Lactation Practices in Minnesota and Illinois Jails: Implications for health of justice-involved mothers and their children

Ally Timm

MPH, Maternal & Child Health

Nadezh Mulholland, Rebecca Shlafer, Sara Benning, Ellen Mason

Dr. Rebecca Shlafer

Educational Objectives:

  • Discuss the impacts of maternal incarceration on breastfeeding and breastmilk availability and subsequent influences on maternal and child health.
  • Identify lactation accommodations in Minnesota and Illinois jails.
  • Describe potential best practices for lactation accommodations in carceral settings including pumping, storage, and breastfeeding.

Lactation, Incarceration


Background: Women have distinct healthcare needs that jails are not designed to accommodate. Jails,intended to detain people pre-trial and for short-term sentences, have a unique role in supporting postpartum health, especially for lactating women. In recent years, multiple state prisons have adopted lactation policies to support lactation. However, the full extent of lactation practices is unknown, particularly in county jails.

Methods: Minnesota and Illinois county jails were recruited through email. Requests for participation were sent to medical staff or jail administrators. When neither was responsive, Sheriffs were contacted directly. Follow-up emails were sent two weeks after initial contact. Participants completed a phone survey about lactation programming and postpartum health; responses were documented in REDCap.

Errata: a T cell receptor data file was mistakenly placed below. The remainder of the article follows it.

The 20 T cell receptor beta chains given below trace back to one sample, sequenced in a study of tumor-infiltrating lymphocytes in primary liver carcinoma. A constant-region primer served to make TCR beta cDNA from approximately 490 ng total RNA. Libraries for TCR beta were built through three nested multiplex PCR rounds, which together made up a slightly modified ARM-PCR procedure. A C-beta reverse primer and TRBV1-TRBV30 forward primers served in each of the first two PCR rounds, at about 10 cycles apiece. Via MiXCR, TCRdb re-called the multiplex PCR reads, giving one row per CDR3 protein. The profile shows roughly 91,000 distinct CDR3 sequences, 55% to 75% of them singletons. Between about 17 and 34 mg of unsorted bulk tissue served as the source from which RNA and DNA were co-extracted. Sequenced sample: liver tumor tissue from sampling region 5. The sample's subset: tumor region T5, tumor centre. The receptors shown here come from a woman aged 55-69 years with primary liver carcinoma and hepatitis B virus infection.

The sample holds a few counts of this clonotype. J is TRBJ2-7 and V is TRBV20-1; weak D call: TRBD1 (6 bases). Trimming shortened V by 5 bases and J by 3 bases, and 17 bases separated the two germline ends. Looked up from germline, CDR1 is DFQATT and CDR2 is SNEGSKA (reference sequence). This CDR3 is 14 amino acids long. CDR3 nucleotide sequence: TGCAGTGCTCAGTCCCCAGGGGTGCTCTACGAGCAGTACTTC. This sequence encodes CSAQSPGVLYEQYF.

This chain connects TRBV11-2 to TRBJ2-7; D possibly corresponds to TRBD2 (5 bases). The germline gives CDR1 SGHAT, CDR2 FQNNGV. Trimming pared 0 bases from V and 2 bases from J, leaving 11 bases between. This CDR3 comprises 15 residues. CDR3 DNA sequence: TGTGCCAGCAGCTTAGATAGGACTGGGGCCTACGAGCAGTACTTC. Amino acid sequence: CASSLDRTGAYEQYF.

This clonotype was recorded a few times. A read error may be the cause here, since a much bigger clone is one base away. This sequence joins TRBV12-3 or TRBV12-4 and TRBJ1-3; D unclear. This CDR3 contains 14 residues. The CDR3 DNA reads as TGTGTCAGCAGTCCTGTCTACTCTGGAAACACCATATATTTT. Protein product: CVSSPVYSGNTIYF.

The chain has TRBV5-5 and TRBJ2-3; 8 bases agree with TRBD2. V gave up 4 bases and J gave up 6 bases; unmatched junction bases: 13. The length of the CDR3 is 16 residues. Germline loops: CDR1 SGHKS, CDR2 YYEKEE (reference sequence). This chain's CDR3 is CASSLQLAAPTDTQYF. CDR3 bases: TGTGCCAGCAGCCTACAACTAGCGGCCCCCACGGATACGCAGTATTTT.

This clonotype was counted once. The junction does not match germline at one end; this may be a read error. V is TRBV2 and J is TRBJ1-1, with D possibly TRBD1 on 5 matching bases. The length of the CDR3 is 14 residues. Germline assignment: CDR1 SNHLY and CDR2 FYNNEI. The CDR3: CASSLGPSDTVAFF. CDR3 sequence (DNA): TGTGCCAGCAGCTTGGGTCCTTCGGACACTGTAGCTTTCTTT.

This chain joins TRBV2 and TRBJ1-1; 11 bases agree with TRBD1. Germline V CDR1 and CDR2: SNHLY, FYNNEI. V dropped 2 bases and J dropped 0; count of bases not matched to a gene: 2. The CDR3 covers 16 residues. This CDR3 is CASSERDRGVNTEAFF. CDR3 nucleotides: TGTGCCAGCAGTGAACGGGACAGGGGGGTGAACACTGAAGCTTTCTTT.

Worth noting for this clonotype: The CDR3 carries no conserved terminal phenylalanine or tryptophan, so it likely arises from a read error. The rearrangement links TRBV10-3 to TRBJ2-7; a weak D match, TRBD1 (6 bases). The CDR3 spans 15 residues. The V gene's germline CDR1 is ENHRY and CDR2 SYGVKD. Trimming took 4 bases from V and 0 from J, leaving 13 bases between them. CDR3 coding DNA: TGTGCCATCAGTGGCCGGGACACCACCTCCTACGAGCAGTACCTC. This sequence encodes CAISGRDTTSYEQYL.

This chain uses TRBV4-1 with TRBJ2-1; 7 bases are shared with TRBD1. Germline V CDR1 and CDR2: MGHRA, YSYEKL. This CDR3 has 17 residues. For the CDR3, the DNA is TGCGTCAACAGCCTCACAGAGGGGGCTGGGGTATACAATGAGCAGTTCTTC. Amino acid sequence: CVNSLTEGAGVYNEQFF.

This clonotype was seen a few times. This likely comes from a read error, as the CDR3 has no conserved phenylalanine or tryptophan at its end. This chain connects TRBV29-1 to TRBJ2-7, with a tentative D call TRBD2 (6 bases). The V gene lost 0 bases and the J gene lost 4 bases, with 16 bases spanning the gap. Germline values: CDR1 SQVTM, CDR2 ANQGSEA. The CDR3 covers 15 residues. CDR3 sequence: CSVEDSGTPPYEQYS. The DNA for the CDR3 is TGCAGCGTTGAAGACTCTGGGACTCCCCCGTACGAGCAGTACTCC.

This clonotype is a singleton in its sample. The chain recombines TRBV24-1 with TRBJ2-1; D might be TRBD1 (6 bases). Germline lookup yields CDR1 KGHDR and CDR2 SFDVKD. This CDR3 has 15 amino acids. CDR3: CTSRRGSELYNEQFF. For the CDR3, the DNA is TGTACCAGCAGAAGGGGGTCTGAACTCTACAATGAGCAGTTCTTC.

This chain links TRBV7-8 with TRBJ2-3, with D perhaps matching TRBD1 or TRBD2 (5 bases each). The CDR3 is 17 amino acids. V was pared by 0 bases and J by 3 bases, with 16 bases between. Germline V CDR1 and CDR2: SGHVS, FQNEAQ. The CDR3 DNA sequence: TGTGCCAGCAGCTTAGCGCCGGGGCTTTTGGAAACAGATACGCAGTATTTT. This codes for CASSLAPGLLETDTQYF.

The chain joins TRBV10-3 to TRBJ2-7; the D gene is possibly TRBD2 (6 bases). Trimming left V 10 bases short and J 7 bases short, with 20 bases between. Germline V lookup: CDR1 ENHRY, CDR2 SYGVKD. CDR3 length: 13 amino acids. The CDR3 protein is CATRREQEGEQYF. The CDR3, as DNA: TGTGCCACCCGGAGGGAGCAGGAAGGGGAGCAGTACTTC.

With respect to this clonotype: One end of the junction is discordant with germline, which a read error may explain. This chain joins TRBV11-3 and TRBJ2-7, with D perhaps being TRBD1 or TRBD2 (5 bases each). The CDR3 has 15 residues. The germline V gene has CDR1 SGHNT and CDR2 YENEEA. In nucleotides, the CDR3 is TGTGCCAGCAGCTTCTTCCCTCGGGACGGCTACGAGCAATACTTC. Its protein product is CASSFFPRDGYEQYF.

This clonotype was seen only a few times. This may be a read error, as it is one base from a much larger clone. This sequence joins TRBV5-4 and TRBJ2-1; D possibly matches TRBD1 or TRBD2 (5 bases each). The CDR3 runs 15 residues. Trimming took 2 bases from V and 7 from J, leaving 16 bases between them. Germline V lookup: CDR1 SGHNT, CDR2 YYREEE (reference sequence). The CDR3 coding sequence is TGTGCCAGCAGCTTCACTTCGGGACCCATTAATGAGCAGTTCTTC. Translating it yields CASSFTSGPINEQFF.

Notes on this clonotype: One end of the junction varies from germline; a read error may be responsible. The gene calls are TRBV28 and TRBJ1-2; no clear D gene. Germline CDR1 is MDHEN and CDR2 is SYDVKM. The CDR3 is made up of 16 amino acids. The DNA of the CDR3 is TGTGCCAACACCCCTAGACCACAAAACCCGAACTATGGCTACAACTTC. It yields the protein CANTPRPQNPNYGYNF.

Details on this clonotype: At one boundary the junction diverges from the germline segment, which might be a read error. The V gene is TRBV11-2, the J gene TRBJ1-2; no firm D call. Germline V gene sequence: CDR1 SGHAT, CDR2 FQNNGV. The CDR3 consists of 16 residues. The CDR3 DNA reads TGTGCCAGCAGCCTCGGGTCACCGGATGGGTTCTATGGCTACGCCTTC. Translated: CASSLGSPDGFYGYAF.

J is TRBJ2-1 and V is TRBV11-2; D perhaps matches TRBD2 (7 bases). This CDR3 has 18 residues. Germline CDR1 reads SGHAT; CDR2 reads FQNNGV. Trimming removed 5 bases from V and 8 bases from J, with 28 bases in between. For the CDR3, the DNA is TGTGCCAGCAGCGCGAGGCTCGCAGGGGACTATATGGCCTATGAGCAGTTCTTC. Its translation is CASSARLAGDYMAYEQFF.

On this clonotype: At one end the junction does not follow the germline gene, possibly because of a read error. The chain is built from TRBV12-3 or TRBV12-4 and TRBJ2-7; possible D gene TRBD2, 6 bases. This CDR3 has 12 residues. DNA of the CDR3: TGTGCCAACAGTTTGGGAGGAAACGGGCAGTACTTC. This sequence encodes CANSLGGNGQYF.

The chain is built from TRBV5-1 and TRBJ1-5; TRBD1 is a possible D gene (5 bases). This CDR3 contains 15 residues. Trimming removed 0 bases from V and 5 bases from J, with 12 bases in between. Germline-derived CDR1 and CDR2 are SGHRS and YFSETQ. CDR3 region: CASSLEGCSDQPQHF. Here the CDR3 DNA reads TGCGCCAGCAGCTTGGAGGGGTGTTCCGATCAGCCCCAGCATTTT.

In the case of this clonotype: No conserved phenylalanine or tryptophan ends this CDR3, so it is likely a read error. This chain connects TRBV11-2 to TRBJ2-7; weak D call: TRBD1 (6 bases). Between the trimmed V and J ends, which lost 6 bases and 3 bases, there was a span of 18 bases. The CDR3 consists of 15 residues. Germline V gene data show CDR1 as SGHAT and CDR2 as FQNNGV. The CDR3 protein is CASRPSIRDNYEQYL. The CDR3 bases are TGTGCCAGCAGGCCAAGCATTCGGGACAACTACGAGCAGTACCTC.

Results: Emails were sent to 82 Minnesota jails and 91 Illinois jails; we received 47 replies, with 24 (13.9%) total interviews. Four facilities reported having a written lactation policy and 17 reported currently or previously providing accommodations for lactating women. Of the 7 facilities that reported no experience with lactation, 71.4% reported a plan for supporting lactation if the situation arose.

Conclusions: Preliminary evidence demonstrates that county jails have been providing some lactation accommodations. Given the known health benefits of breastmilk for maternal and child health (MCH), efforts towards contact visits that permit breastfeeding and milk storage are warranted. Interviews have not been finished; we anticipate that our response rate (13.9%) may be a limitation to our final analysis.


The Center for Leadership Education in Maternal and Child Public Health is supported by the Health Resources and Services Administration (HRSA) of the U.S. Department of Health and Human Services (HHS) under grant number T76MC00005-59-00 for Leadership Education in Maternal and Child Public Health in the amount of $1,750,000. This information or content and conclusions of our outreach products are those of the authors and should not be construed as the official position or policy of, nor should any endorsements be inferred by HRSA, HHS or the U.S. Government.

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